In Australia and western Canada, neonic-coated seads are typically placed in the ground via a gravity-fed metering system (box drill), or via an air drill that blows the seed into the ground behind shanks that open the soil. So dust particles laden with neonics get buried in the soil where bees won't be exposed directly to them. In the midwest US and eastern Canada, where the crops are predominantly things like soybeans or corn, they use vacuum planters which suck the seeds from storage one at time and drop them into the ground. Unfortunately the vacuum planters blow a lot of dust from the seeds into the air. So neonic-laden particles get blown everywhere and we know they affect bees and any other insect. So it could very well be that widespread use of vacuum planters is a part of the problem. Unfortunately air drills don't work very well for row crops that do best with rows of singulated seeds.

The Alberta Bee Keepers Commission refuses to back any attempt to completely ban neonic use in Canada as it would decimate their industry. Fewer crops means fewer bees are required by farmers.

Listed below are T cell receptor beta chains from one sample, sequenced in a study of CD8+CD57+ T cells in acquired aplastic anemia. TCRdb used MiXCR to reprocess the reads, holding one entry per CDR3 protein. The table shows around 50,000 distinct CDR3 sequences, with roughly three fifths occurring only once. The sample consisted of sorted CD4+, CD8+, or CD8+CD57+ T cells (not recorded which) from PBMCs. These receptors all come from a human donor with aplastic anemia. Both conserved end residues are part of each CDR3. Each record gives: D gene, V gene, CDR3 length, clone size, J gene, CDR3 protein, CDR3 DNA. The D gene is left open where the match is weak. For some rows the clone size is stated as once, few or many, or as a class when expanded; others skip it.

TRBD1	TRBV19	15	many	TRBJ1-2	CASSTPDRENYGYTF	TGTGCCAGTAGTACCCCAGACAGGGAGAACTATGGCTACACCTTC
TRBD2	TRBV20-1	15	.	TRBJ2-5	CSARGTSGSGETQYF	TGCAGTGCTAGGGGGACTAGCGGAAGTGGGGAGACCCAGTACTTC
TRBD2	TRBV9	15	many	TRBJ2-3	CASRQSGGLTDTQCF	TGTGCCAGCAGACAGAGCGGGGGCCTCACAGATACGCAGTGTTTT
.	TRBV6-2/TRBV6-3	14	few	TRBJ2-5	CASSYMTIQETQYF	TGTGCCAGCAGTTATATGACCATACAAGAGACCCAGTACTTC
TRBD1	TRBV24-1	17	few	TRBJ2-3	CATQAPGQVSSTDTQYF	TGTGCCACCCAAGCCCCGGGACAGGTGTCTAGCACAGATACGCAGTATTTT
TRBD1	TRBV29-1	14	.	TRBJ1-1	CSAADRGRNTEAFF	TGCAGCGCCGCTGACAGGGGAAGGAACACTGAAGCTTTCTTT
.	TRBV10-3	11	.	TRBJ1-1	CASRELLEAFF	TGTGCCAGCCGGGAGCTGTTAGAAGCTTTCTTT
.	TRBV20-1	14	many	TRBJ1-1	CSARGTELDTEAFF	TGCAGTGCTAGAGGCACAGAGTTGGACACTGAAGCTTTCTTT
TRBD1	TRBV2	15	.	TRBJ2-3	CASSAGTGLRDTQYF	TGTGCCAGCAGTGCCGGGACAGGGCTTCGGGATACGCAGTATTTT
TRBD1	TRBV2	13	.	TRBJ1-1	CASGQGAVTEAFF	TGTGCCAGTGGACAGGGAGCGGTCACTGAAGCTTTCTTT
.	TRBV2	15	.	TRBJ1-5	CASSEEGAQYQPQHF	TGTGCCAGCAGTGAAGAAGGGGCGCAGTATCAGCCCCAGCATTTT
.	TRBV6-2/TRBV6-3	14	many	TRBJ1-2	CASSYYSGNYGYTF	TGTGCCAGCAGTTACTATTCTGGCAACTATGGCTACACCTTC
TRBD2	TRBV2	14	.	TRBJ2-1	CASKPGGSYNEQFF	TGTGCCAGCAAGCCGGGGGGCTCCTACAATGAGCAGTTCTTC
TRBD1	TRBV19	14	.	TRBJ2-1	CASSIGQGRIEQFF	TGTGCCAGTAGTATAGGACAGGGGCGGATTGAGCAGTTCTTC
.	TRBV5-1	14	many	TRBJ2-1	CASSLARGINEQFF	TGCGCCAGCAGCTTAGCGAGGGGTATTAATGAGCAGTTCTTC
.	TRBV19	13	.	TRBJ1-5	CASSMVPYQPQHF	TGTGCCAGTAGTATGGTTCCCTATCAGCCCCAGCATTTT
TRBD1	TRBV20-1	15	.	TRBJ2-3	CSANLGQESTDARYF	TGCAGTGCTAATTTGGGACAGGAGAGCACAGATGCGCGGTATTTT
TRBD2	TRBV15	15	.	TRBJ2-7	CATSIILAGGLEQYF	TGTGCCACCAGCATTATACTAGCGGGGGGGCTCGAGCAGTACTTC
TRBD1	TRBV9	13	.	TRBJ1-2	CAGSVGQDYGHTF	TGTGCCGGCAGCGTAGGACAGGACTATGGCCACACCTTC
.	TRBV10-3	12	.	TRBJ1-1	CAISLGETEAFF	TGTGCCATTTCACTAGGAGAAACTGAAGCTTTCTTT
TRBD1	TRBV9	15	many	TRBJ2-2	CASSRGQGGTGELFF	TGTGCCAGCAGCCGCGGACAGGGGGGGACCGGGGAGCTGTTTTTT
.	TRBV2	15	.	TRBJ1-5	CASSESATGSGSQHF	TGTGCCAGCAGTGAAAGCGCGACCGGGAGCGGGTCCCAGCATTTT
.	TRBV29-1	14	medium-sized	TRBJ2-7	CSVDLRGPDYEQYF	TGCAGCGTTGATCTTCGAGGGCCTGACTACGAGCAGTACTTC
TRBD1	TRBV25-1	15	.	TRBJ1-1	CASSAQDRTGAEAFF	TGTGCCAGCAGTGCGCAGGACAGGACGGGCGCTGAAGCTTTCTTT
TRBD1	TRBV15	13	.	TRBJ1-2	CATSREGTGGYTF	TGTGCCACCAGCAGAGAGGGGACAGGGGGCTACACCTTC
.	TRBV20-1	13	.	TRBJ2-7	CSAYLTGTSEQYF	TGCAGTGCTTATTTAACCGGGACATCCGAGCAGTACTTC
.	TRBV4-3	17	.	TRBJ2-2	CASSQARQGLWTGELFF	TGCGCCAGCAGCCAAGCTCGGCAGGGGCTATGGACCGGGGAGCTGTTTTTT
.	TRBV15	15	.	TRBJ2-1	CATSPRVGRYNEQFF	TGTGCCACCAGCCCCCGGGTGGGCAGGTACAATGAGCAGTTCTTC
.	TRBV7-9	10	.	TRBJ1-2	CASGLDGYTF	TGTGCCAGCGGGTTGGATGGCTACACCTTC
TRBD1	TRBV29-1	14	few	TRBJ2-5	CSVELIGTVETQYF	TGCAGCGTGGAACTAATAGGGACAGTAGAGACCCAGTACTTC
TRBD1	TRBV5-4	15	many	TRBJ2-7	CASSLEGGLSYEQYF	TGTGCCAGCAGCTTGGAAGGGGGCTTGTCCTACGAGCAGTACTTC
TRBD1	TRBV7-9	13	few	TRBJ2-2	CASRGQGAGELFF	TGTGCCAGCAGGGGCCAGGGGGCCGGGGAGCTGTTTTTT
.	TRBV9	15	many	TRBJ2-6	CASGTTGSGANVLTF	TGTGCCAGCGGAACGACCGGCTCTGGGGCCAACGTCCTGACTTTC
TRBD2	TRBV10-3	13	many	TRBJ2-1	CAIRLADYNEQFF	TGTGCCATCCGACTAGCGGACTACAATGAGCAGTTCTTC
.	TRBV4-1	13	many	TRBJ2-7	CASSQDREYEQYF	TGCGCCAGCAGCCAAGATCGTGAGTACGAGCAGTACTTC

The reason neonics are used is that when the plant is young, the neonics are taken up through the plant and make the plant toxic to pests that would eat the little leaves, killing the plant. On one of my dry bean fields last year was seeded without neonic seed treatment, and we did see some yield reduction from pests eating the plants at an early stage, including from works eating the shoots underground. If there's a chance neonics can be used safely, then for sure they are a huge benefit.

There is the other issue of neonics present in the pollen, leading to bees getting a bit of a buzz. It's not clear to me how much neonic there is in the flower at that late stage of the plant's growth, or what the consequences of that are. Bees around here are heavily used to pollinate hybrid canola, all of which was treated with neonics. So it's really hard to say what the consequences are.

It's true we can control the use of pesticides, and we should and do. This doesn't have to mean an outright ban. A complete ban would mean the return to more toxic insecticides being sprayed at more regular intervals on a crop, which none of us wants.